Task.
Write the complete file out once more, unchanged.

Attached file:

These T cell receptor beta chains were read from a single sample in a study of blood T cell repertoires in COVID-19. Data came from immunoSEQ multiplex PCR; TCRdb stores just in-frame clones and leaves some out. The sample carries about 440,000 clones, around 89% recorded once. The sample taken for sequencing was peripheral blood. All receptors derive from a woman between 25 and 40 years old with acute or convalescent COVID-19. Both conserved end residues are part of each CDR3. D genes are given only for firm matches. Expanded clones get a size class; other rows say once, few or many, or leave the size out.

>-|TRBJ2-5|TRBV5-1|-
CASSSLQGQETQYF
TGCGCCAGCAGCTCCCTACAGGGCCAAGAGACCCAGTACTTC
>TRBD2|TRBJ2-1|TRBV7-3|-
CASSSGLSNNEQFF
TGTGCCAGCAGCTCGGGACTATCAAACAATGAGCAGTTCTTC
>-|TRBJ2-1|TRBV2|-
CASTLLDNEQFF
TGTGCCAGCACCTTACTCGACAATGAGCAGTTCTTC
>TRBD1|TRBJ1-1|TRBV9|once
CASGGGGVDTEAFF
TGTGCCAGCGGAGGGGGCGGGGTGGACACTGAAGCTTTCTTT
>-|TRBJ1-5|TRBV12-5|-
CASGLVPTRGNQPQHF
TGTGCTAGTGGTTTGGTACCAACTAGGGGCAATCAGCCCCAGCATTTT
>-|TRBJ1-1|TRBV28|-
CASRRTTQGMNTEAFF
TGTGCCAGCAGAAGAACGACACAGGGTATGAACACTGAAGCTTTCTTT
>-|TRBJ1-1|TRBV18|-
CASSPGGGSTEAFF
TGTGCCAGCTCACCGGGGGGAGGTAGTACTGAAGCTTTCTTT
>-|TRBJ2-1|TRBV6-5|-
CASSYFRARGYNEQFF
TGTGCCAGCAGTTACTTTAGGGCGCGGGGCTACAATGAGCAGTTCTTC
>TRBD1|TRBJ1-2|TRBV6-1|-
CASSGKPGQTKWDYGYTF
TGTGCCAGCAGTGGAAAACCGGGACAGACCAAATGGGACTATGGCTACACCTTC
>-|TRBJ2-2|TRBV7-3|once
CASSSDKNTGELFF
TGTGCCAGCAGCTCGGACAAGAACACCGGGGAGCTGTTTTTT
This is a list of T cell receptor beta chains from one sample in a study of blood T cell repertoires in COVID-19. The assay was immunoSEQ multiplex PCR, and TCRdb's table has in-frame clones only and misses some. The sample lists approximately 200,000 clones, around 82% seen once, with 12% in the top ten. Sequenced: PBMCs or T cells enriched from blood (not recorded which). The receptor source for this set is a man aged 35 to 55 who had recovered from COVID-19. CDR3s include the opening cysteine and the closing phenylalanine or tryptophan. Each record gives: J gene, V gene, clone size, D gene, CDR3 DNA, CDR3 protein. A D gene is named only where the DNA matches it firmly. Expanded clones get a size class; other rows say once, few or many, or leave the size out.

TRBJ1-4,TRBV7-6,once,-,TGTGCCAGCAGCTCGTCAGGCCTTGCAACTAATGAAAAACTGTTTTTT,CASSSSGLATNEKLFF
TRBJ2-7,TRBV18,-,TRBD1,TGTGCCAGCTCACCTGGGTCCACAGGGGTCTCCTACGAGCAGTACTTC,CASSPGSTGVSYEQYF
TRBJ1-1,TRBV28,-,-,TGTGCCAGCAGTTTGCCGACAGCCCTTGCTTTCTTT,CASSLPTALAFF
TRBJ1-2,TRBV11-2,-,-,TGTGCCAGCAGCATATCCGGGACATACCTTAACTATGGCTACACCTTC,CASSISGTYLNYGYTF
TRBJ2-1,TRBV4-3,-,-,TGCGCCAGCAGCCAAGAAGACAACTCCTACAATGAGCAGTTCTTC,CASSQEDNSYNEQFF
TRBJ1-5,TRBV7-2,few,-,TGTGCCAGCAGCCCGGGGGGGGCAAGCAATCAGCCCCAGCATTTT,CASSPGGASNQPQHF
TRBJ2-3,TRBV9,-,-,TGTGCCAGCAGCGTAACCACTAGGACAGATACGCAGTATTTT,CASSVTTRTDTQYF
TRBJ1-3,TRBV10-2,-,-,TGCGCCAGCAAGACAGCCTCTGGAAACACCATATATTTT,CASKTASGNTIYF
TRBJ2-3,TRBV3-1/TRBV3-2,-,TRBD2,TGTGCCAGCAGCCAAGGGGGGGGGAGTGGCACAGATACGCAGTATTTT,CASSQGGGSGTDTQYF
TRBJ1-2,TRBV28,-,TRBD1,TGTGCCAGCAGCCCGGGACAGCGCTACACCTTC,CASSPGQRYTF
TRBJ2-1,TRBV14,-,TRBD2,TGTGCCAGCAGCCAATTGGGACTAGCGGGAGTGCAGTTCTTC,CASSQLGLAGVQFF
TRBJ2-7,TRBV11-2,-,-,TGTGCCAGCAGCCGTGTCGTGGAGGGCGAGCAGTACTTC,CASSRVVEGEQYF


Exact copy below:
These T cell receptor beta chains were read from a single sample in a study of blood T cell repertoires in COVID-19. Data came from immunoSEQ multiplex PCR; TCRdb stores just in-frame clones and leaves some out. The sample carries about 440,000 clones, around 89% recorded once. The sample taken for sequencing was peripheral blood. All receptors derive from a woman between 25 and 40 years old with acute or convalescent COVID-19. Both conserved end residues are part of each CDR3. D genes are given only for firm matches. Expanded clones get a size class; other rows say once, few or many, or leave the size out.

>-|TRBJ2-5|TRBV5-1|-
CASSSLQGQETQYF
TGCGCCAGCAGCTCCCTACAGGGCCAAGAGACCCAGTACTTC
>TRBD2|TRBJ2-1|TRBV7-3|-
CASSSGLSNNEQFF
TGTGCCAGCAGCTCGGGACTATCAAACAATGAGCAGTTCTTC
>-|TRBJ2-1|TRBV2|-
CASTLLDNEQFF
TGTGCCAGCACCTTACTCGACAATGAGCAGTTCTTC
>TRBD1|TRBJ1-1|TRBV9|once
CASGGGGVDTEAFF
TGTGCCAGCGGAGGGGGCGGGGTGGACACTGAAGCTTTCTTT
>-|TRBJ1-5|TRBV12-5|-
CASGLVPTRGNQPQHF
TGTGCTAGTGGTTTGGTACCAACTAGGGGCAATCAGCCCCAGCATTTT
>-|TRBJ1-1|TRBV28|-
CASRRTTQGMNTEAFF
TGTGCCAGCAGAAGAACGACACAGGGTATGAACACTGAAGCTTTCTTT
>-|TRBJ1-1|TRBV18|-
CASSPGGGSTEAFF
TGTGCCAGCTCACCGGGGGGAGGTAGTACTGAAGCTTTCTTT
>-|TRBJ2-1|TRBV6-5|-
CASSYFRARGYNEQFF
TGTGCCAGCAGTTACTTTAGGGCGCGGGGCTACAATGAGCAGTTCTTC
>TRBD1|TRBJ1-2|TRBV6-1|-
CASSGKPGQTKWDYGYTF
TGTGCCAGCAGTGGAAAACCGGGACAGACCAAATGGGACTATGGCTACACCTTC
>-|TRBJ2-2|TRBV7-3|once
CASSSDKNTGELFF
TGTGCCAGCAGCTCGGACAAGAACACCGGGGAGCTGTTTTTT
This is a list of T cell receptor beta chains from one sample in a study of blood T cell repertoires in COVID-19. The assay was immunoSEQ multiplex PCR, and TCRdb's table has in-frame clones only and misses some. The sample lists approximately 200,000 clones, around 82% seen once, with 12% in the top ten. Sequenced: PBMCs or T cells enriched from blood (not recorded which). The receptor source for this set is a man aged 35 to 55 who had recovered from COVID-19. CDR3s include the opening cysteine and the closing phenylalanine or tryptophan. Each record gives: J gene, V gene, clone size, D gene, CDR3 DNA, CDR3 protein. A D gene is named only where the DNA matches it firmly. Expanded clones get a size class; other rows say once, few or many, or leave the size out.

TRBJ1-4,TRBV7-6,once,-,TGTGCCAGCAGCTCGTCAGGCCTTGCAACTAATGAAAAACTGTTTTTT,CASSSSGLATNEKLFF
TRBJ2-7,TRBV18,-,TRBD1,TGTGCCAGCTCACCTGGGTCCACAGGGGTCTCCTACGAGCAGTACTTC,CASSPGSTGVSYEQYF
TRBJ1-1,TRBV28,-,-,TGTGCCAGCAGTTTGCCGACAGCCCTTGCTTTCTTT,CASSLPTALAFF
TRBJ1-2,TRBV11-2,-,-,TGTGCCAGCAGCATATCCGGGACATACCTTAACTATGGCTACACCTTC,CASSISGTYLNYGYTF
TRBJ2-1,TRBV4-3,-,-,TGCGCCAGCAGCCAAGAAGACAACTCCTACAATGAGCAGTTCTTC,CASSQEDNSYNEQFF
TRBJ1-5,TRBV7-2,few,-,TGTGCCAGCAGCCCGGGGGGGGCAAGCAATCAGCCCCAGCATTTT,CASSPGGASNQPQHF
TRBJ2-3,TRBV9,-,-,TGTGCCAGCAGCGTAACCACTAGGACAGATACGCAGTATTTT,CASSVTTRTDTQYF
TRBJ1-3,TRBV10-2,-,-,TGCGCCAGCAAGACAGCCTCTGGAAACACCATATATTTT,CASKTASGNTIYF
TRBJ2-3,TRBV3-1/TRBV3-2,-,TRBD2,TGTGCCAGCAGCCAAGGGGGGGGGAGTGGCACAGATACGCAGTATTTT,CASSQGGGSGTDTQYF
TRBJ1-2,TRBV28,-,TRBD1,TGTGCCAGCAGCCCGGGACAGCGCTACACCTTC,CASSPGQRYTF
TRBJ2-1,TRBV14,-,TRBD2,TGTGCCAGCAGCCAATTGGGACTAGCGGGAGTGCAGTTCTTC,CASSQLGLAGVQFF
TRBJ2-7,TRBV11-2,-,-,TGTGCCAGCAGCCGTGTCGTGGAGGGCGAGCAGTACTTC,CASSRVVEGEQYF